KABUL, Afghanistan – Afghanistan (search)'s draft constitution does not do enough to guarantee women's rights in the conservative Muslim nation, a Cabinet minister said Sunday.
Mahbuba Hoquqmal (search), the State Minister of Women's Affairs, said the constitution should grant protection to women's property rights, ensure that women cannot be forced to marry without their consent and offer better guarantees of equal treatment by Afghanistan's courts.
"We're at a critical stage," Hoquqmal told reporters. "Women's rights are something to be taken. If the government doesn't give them, then women have to claim them themselves."
Hoquqmal led a 20-member group that has devised suggested changes to the draft constitution that the government presented last week.
A grand council, or loya jirga (search), of some 500 delegates is scheduled to meet next month to consider the proposed constitution.
The government of President Hamid Karzai (search), which was installed after a U.S.-led coalition ousted the hardline Taliban regime in late 2001, set aside 100 loya jirga seats for women. More women are likely to take part in the council after winning freely contested seats, officials said.
The draft version of the constitution would set aside a number of seats in the new legislature for women. It also calls on the government to promote the education of women -- a practice that was banned under the five-year Taliban regime.
But Suraya Subhrang, Hoquqmal's deputy, said the draft should have gone further, for example using the term "men and women" where it now says "citizens."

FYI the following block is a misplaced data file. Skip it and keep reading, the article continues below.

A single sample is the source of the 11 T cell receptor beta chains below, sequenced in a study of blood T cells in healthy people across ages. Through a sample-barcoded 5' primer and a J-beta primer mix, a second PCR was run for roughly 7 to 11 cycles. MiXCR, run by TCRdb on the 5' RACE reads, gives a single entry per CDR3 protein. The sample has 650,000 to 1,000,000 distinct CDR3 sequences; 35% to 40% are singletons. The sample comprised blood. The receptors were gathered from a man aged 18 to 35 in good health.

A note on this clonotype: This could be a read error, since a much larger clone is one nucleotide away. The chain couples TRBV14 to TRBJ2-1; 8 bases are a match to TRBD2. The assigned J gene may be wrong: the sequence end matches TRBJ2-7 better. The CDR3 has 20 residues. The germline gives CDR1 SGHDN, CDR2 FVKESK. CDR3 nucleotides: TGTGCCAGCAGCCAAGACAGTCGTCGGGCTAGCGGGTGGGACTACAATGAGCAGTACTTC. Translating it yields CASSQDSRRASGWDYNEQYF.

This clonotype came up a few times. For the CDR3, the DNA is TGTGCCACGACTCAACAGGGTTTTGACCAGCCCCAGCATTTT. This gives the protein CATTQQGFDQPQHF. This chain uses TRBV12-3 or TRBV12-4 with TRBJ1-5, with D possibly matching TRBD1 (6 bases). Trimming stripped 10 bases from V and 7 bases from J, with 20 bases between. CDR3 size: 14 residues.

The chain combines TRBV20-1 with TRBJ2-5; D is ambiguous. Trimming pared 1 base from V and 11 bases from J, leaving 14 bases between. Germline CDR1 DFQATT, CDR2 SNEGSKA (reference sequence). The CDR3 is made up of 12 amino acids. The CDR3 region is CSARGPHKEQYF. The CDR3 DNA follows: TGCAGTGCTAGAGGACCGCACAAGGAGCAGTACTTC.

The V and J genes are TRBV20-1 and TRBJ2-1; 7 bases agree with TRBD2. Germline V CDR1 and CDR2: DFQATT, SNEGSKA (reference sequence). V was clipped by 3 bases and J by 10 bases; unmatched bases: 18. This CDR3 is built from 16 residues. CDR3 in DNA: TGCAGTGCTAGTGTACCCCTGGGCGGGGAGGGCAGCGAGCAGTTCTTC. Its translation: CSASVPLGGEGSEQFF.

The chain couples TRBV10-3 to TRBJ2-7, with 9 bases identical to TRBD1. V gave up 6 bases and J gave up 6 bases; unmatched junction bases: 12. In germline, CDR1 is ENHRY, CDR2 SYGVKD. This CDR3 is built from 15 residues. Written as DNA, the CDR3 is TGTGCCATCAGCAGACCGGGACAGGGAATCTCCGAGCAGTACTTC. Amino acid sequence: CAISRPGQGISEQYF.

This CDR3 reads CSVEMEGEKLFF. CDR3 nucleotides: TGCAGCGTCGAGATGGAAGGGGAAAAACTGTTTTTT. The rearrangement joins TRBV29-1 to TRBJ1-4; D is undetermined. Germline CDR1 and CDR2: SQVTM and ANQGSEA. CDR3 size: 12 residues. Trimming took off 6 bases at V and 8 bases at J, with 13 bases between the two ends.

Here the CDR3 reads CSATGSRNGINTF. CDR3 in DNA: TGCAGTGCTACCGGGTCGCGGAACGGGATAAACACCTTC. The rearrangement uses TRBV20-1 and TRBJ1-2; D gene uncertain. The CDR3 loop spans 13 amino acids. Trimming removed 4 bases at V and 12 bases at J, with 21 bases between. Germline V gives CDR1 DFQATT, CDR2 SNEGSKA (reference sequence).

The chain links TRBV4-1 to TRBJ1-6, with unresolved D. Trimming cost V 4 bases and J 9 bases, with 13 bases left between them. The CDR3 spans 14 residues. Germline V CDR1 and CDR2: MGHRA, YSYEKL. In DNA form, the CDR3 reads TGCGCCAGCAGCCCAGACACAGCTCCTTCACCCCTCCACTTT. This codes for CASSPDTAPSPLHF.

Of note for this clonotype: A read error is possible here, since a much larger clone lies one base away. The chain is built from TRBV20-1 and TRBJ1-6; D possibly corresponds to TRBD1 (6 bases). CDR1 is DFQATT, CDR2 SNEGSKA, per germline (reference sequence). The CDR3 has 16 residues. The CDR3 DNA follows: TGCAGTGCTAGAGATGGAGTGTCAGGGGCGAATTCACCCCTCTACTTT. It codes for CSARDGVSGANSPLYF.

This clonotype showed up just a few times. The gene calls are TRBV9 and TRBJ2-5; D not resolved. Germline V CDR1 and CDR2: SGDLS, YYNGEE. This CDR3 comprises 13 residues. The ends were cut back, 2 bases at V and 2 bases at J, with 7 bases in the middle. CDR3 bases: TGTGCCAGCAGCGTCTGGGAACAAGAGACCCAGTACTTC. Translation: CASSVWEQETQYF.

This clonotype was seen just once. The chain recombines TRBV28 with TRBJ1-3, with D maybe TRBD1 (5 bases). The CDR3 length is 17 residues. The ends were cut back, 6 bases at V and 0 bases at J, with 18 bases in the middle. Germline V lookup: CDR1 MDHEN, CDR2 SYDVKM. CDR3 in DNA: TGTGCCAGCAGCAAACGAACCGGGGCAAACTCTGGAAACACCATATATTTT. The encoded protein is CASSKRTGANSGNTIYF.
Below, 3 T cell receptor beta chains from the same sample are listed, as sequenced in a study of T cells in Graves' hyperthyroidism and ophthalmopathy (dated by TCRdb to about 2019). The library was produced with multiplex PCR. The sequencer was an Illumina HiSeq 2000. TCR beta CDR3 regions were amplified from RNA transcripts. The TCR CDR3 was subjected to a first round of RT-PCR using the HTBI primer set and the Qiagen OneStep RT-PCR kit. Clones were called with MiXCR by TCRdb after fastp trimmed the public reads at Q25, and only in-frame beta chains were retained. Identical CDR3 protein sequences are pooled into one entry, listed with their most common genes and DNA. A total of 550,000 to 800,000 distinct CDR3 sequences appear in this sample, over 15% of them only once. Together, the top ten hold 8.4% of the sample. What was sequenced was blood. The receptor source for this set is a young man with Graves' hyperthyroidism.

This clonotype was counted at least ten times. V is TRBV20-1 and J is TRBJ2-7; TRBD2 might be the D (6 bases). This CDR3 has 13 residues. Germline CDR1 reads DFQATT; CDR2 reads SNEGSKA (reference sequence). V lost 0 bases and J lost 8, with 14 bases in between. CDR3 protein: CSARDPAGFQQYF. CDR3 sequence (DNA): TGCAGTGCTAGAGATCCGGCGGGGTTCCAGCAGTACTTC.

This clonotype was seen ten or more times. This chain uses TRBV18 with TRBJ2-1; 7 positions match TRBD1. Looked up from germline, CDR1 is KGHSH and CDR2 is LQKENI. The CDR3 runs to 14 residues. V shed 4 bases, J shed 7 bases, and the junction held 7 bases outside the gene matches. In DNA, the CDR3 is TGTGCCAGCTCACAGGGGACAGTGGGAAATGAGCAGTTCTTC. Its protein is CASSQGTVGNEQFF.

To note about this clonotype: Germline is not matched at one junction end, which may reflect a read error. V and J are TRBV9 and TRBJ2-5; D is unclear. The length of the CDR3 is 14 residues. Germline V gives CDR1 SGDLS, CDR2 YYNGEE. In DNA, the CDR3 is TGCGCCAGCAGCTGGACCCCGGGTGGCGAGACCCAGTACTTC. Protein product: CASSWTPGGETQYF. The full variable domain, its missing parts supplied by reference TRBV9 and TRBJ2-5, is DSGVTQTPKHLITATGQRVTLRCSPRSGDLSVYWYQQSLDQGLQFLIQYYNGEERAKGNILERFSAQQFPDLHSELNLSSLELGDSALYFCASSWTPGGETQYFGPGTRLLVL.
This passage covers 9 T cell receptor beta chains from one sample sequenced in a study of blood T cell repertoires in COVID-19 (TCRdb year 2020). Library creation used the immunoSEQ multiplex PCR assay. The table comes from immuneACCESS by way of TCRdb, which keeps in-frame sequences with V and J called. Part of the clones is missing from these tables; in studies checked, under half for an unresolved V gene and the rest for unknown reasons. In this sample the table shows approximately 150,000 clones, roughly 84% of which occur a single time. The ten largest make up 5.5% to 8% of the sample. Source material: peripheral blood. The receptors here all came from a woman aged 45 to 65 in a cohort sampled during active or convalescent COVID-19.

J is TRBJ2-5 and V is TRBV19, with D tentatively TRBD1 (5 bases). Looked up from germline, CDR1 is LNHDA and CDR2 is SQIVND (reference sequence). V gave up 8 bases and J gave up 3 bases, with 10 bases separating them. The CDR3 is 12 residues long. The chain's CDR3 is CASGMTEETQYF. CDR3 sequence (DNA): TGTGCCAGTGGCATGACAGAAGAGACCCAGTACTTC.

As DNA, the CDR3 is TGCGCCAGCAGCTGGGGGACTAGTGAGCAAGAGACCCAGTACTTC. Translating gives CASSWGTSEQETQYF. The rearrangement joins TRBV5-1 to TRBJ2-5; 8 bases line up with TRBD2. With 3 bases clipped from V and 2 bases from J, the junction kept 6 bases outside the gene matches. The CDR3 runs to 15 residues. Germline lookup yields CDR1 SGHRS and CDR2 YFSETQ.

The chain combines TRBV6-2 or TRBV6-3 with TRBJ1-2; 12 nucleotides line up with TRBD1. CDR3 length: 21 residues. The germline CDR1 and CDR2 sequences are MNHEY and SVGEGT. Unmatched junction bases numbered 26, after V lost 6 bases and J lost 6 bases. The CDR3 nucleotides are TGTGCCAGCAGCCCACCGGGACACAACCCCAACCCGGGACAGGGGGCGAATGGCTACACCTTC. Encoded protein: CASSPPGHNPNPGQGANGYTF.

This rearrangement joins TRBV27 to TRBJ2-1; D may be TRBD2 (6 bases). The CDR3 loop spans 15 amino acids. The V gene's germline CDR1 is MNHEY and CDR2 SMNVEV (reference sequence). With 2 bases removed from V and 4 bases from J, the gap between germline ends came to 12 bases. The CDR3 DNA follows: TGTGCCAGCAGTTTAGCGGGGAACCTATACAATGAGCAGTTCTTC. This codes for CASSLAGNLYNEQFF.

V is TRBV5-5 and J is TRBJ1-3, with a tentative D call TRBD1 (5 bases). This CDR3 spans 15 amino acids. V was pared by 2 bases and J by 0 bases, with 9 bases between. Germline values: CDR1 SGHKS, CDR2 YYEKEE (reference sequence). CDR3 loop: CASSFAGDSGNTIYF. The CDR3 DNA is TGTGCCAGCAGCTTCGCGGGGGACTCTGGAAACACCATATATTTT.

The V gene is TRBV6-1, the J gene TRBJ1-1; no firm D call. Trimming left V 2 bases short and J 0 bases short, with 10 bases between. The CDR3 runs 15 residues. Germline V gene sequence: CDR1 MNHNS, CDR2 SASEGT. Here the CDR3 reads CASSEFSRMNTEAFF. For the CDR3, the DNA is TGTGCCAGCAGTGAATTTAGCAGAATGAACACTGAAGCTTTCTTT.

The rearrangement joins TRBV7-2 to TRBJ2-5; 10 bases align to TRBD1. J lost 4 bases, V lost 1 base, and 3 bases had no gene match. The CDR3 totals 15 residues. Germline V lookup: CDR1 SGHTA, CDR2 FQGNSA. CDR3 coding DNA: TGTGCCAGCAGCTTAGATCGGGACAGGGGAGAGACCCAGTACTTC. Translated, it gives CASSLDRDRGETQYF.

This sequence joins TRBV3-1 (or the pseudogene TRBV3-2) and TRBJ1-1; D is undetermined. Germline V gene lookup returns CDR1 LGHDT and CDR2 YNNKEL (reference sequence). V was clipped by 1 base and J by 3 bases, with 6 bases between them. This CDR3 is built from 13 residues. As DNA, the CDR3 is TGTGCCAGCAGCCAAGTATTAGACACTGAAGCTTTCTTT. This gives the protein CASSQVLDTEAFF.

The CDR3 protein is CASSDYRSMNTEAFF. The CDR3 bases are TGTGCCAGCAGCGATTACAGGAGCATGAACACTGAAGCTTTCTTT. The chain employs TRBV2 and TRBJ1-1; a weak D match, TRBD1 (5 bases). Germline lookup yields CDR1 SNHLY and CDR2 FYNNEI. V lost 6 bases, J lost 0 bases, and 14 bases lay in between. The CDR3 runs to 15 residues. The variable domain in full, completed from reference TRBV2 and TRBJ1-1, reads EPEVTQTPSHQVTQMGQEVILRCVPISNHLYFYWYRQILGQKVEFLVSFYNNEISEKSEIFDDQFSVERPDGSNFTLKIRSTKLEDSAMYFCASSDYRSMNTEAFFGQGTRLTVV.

"Some men don't know that there is such a thing as women's rights, and they don't even see their wives as citizens of Afghanistan," Subhrang said.
Among the changes suggested by Hoquqmal's group is a sentence that would be added to the 12-point preamble specifying that Afghans have adopted the constitution with the aim of "securing equal rights for women and men and eliminating all forms of discrimination and violence against women."
The group also says that two women, rather than one, should represent each province in the lower house, and that the law should guarantee them representation in provincial assemblies and local councils.
Hoquqmal refused to speculate on whether next month's loya jirga would accept the changes.
"We don't think that it's too late. Whenever recommendations are positive, a few minutes is enough to bring changes," she said.